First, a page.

In 2003, the FCC changed the local radio market definition for rated markets under its ownership rules from the contour-overlap methodology to the Arbitron Metro geographic market. The FCC defined the radio market for ownership limitations to consist of the radio stations, including non-commercial stations, that Arbitron (now Nielsen) regards as “home” to the market. This FCC radio market definition for ownership limitation purposes has now survived three reviews by the US Court of Appeals.

Nielsen recently changed its policies to report only for subscribing stations the combined audience estimates for stations that are 100% simulcast, a practice known as Total Line Reporting. Gary Burns of 3 Daughters Media in the Roanoke-Lynchburg market recently wrote to the FCC imploring it to either prevent Nielsen from engaging in subscriber-only Total Line Reporting, or to make changes in how the FCC defines the radio market for ownership rule purposes.

Stripped to its essence, Mr. Burns’ complaint appears to be that, while he owns simulcasting stations, he is not a Nielsen subscriber and therefore his stations are not included in the new Total Line Reporting. Mr. Burns states that “[u]nder this new Nielsen policy only clients of Nielsen will be able to dictate how many stations an entity can actually own.” Mr. Burns, however, fails to substantiate this claim.

Under the procedures for counting the number of radio stations in a market, the FCC relies upon data compiled by the DC-area media consulting firm of BIA/Kelsey to compile listings of the radio stations that Nielsen counts as “home” to the market. The Nielsen audience estimates for each station, whether combined or separately reported, are neither a part of this BIA/Kelsey listing nor a factor in whether a station is counted by Nielsen within a particular rated market. Thus, even with Nielsen changing Total Line Reporting policies, it unclear what is Mr. Burns’ complaint with the FCC’s method of counting the number of stations in rated markets.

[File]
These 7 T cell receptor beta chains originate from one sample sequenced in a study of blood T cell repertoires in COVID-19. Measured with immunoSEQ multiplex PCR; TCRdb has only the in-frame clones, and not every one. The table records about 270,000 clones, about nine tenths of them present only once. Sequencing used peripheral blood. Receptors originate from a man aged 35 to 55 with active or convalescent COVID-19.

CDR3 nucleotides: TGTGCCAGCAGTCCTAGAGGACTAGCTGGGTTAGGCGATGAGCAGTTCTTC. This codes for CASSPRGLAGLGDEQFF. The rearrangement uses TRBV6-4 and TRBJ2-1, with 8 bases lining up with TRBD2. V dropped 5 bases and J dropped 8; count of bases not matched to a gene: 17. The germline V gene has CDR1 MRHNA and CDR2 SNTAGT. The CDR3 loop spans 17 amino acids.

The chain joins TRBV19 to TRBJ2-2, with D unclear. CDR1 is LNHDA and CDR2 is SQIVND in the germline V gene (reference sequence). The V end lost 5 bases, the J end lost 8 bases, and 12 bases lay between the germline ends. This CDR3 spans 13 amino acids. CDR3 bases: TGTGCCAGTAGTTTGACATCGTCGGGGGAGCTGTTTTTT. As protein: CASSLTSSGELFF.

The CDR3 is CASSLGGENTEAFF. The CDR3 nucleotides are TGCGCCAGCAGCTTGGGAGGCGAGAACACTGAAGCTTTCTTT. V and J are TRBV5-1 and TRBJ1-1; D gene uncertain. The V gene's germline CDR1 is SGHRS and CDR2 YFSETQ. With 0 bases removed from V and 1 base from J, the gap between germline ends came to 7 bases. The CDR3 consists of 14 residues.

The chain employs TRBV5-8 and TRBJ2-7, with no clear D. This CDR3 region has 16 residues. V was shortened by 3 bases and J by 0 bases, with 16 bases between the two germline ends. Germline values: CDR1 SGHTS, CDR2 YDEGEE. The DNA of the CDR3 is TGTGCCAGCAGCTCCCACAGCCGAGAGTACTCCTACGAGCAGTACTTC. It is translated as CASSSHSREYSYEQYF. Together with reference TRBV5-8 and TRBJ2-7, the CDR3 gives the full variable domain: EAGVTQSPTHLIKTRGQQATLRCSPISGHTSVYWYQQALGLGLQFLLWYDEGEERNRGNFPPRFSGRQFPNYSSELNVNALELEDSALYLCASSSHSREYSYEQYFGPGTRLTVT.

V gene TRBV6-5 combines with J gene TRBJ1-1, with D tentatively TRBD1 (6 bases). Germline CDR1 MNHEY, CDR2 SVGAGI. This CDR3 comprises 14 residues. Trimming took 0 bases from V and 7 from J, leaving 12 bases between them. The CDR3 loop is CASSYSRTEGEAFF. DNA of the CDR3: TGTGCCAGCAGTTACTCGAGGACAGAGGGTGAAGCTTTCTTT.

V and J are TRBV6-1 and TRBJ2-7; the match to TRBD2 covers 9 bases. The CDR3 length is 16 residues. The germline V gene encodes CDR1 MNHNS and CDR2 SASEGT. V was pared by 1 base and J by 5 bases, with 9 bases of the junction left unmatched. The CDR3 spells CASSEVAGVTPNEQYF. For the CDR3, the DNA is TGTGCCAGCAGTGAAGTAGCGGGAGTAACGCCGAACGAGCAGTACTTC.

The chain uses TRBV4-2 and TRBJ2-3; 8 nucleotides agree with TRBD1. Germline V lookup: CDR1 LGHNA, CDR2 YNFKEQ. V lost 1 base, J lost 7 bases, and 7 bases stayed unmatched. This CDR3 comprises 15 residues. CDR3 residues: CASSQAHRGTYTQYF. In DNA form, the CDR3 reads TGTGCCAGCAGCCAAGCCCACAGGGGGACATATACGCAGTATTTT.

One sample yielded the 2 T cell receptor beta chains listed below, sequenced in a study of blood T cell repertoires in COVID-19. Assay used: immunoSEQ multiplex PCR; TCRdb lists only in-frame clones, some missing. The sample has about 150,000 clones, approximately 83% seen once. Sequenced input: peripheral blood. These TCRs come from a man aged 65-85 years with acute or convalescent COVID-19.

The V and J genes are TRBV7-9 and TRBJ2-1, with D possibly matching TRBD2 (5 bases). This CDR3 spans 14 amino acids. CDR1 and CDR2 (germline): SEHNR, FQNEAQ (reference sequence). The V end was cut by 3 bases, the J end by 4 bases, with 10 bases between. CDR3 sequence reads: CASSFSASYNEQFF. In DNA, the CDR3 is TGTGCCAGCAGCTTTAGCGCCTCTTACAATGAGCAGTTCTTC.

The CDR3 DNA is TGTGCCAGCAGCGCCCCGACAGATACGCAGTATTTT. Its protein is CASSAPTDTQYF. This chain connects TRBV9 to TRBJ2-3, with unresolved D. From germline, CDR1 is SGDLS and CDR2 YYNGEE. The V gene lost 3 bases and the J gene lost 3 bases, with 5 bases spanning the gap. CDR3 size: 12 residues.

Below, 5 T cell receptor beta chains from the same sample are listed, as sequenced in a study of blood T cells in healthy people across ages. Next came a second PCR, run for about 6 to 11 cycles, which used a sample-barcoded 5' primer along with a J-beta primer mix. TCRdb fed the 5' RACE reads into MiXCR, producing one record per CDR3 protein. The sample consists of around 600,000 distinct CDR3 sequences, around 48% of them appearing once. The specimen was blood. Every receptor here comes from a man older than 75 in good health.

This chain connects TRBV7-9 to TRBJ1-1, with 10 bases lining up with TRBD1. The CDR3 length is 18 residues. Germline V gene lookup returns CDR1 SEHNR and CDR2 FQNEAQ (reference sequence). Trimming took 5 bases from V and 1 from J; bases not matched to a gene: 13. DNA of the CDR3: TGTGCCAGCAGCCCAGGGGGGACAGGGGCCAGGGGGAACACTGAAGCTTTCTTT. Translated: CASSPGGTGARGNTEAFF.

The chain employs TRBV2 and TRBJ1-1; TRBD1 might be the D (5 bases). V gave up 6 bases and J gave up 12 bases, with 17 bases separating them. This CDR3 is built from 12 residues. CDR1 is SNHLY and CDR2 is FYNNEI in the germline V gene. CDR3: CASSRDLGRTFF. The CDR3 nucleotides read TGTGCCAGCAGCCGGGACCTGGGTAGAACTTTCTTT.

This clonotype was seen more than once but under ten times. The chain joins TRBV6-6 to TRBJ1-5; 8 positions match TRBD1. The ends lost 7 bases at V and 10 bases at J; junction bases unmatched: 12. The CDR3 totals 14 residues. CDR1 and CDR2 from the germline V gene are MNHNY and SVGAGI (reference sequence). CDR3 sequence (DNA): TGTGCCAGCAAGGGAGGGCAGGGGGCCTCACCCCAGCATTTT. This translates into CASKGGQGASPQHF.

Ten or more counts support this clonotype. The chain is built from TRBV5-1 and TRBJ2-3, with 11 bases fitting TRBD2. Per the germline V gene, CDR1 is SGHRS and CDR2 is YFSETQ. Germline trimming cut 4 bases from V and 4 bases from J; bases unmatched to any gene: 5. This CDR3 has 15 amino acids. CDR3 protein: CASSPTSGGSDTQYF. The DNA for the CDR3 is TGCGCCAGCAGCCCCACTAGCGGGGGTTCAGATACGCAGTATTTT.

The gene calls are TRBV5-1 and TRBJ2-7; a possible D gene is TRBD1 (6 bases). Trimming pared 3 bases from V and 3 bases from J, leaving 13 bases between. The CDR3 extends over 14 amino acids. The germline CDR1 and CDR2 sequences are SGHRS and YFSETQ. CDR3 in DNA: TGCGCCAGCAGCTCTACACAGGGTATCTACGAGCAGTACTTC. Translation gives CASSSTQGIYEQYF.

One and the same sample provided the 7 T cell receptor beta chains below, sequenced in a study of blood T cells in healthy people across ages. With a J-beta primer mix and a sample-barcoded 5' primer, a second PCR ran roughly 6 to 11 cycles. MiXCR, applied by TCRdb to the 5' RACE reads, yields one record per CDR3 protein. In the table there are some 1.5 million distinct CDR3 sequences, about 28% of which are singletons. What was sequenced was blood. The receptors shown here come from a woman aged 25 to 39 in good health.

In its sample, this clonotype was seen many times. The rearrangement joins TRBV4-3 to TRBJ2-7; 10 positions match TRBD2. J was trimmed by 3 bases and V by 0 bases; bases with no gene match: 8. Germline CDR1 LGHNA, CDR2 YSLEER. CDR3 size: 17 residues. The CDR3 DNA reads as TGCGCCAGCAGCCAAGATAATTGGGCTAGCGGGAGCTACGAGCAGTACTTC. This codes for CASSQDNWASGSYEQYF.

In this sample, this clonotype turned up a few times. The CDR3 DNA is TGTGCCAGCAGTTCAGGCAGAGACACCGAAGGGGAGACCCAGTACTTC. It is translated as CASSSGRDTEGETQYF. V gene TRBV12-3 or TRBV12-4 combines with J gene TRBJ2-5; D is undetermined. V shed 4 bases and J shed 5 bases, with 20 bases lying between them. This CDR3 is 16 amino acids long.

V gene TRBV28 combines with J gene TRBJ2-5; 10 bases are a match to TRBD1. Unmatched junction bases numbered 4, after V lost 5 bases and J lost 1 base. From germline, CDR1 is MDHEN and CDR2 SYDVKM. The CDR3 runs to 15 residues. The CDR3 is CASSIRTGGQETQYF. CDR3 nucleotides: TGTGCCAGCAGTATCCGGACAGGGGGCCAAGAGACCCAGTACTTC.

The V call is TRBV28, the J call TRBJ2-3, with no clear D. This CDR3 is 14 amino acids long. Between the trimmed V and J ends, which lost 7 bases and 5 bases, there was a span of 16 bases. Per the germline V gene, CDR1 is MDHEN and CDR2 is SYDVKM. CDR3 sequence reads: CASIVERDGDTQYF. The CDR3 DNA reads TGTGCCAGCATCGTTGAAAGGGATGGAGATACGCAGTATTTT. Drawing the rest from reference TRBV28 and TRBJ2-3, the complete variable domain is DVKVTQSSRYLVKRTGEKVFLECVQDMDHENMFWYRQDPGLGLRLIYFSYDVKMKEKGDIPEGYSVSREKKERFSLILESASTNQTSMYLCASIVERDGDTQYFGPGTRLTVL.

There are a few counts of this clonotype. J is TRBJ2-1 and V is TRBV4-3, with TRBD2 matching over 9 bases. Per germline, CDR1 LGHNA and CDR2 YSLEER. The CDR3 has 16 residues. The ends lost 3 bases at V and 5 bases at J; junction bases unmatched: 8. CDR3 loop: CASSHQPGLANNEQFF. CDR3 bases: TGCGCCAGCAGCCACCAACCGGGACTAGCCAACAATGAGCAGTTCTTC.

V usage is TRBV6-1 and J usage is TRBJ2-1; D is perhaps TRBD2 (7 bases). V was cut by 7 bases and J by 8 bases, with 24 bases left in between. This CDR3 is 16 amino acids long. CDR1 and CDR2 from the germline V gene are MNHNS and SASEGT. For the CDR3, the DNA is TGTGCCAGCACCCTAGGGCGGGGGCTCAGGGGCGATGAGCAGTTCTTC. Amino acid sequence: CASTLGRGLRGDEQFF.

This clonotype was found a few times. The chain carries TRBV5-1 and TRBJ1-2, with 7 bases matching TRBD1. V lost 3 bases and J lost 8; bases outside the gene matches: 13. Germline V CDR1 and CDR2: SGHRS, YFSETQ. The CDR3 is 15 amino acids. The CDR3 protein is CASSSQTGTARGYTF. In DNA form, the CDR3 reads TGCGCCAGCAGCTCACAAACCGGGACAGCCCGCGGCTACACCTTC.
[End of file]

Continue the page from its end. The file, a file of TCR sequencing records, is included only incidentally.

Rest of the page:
Several years ago, Mr. Burns waged an FCC battle on radio market definitions by filing a petition to deny and subsequent appeals against a competitor’s acquisition of an additional FM station in the Roanoke-Lynchburg market (full disclosure — I represented the seller in that transaction). Mr. Burns’ Roanoke-Lynchburg market protestations to the FCC were denied in an August 22, 2013 Letter Decision denying his petition to deny, in a November 14, 2013 Letter Decision granting in part and denying in part his petition for reconsideration, and the FCC’s September 17, 2015 Memorandum Opinion and Order granting in part, dismissing in part, and otherwise denying his application for review.

It is noteworthy that Mr. Burns’ Total Line Reporting complaint letter to the FCC may have been sent just hours prior to the FCC adopting its latest ownership rulings which reportedly will make few changes to any of the broadcast station ownership restrictions. As I speculated several months ago in “Court Chides FCC For Not Doing Its Job,” the next stop in the lumbering ownership rules never-ending story may be the US Court of Appeals which, as noted in “Flashback: Garziglia Predicted FCC Would Punt,” may not take a kind stance to the FCC’s sparse rule modifications.

But, with all of the commotion that may be about to arise over the FCC’s imminent broadcast station ownership rules actions or non-actions, it is almost assured that none of the ruckus will be directed at the issue of the Commission’s radio market definitions. Indeed, the use of Arbitron (now Nielsen) markets as the basis for counting the number of stations was vigorously challenged in the 2004 US Court of Appeals decision known as Prometheus I. The court stated in Prometheus I that the “Commission’s decision to replace contour-overlap methodology with Arbitron Metro markets was ‘in the public interest’ [and] a rational exercise of rulemaking authority”.

Mr. Burns’ letter, while provocative for Nielsen non-subscribers, says nothing that is likely to persuade the FCC to reopen the very settled FCC radio market definition issue.